Secondly, we present a cloud-based computational platform (called DevCloud from Intel), for use in heterogeneous computing courses. Knowledge of heterogeneous computing systems has been identified by IEEE Computer Society and ACM as a core learning outcome in computer engineering curricula [1]. The paradigm of heterogeneous computing entails a judicious combination of CPUs and co-processor accelerators like FPGAs or GPUs. This significantly accelerates arithmetic intensive workloads (like Artificial Intelligence projects), by leveraging the power of data-level and task-level parallelism.

Thirdly, we also present a couple of tried and tested approaches for delivering hardware based electrical and computer engineering courses in online format. These FPGA lab related approaches have been successfully implemented in courses at different universities worldwide.

Even as different universities plan a phased return to in-person instruction, we feel confident in asserting that these approaches will have an enduring positive role in creating a robust educational system that can disseminate hands-on electrical engineering skills, without regard for geographical limitations.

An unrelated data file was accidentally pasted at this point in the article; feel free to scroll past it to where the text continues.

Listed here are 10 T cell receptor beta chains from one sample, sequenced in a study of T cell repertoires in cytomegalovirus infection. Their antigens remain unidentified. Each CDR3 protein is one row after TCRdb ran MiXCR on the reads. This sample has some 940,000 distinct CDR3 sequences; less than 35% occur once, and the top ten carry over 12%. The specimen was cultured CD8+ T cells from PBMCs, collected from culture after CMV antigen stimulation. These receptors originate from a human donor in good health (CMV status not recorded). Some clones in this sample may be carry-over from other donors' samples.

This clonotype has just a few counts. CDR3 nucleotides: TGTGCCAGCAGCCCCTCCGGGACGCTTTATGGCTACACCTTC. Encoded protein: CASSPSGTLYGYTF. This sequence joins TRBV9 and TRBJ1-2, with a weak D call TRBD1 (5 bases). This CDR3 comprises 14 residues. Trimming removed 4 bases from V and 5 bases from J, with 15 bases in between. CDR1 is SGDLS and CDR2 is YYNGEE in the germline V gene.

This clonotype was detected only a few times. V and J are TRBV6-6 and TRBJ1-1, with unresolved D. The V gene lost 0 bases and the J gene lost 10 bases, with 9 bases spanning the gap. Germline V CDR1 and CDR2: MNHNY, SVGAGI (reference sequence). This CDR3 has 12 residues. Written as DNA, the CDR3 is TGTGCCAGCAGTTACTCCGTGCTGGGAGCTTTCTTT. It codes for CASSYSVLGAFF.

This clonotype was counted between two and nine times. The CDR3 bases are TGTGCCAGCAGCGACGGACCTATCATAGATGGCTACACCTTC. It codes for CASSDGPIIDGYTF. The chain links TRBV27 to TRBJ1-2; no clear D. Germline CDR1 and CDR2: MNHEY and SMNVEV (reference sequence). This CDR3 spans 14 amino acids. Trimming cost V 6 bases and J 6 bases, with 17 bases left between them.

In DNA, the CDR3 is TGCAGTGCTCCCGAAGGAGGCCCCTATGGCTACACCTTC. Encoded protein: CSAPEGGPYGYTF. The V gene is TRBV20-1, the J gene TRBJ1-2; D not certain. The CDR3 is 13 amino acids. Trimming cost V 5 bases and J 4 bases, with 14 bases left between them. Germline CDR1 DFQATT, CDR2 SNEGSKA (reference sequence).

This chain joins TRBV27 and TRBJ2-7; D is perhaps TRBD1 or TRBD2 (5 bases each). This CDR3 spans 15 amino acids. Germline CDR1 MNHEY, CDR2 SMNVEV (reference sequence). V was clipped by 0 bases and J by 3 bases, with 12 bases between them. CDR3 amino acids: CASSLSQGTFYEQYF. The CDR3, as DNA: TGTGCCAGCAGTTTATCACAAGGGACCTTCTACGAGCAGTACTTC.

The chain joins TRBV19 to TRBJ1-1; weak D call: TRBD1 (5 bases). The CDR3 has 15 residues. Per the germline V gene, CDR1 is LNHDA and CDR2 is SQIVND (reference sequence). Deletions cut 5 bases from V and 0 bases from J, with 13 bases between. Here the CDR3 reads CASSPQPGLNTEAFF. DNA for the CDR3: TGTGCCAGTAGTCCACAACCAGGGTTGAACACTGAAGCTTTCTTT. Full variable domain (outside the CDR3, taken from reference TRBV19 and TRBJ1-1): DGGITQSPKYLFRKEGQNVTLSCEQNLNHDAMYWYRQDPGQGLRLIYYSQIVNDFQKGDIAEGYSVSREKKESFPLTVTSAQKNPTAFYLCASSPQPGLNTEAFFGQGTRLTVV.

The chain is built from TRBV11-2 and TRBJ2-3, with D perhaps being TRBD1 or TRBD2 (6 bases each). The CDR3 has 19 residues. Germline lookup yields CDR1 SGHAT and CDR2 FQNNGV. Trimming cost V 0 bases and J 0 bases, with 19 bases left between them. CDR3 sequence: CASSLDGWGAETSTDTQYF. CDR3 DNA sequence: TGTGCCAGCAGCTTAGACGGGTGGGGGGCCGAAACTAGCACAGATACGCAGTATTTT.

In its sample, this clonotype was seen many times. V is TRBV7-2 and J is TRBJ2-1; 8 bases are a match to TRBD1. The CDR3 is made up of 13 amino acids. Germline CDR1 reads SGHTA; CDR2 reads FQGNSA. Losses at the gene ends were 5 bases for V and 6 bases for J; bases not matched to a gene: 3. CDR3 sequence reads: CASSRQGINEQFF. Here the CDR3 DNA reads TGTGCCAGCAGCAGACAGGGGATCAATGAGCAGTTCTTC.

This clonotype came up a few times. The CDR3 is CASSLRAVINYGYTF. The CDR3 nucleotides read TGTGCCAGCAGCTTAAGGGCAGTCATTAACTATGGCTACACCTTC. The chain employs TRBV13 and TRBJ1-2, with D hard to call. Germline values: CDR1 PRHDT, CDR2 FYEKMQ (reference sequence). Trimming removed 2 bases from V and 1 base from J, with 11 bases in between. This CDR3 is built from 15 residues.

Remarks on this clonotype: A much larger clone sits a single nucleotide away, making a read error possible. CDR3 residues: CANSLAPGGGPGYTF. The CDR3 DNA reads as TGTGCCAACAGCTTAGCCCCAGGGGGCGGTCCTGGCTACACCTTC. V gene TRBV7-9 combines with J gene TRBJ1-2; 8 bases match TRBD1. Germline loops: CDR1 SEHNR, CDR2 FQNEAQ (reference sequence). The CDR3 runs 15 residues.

Meduri, P., & Landis, L. D., & Heedley, P. L., & Sheaves, T. (2021, July), Cloud-based Instruction Model for Electrical Engineering Courses: A Rapid Response to Enable Fully Online Course Delivery Paper presented at 2021 ASEE Virtual Annual Conference Content Access, Virtual Conference. 10.18260/1-2--36799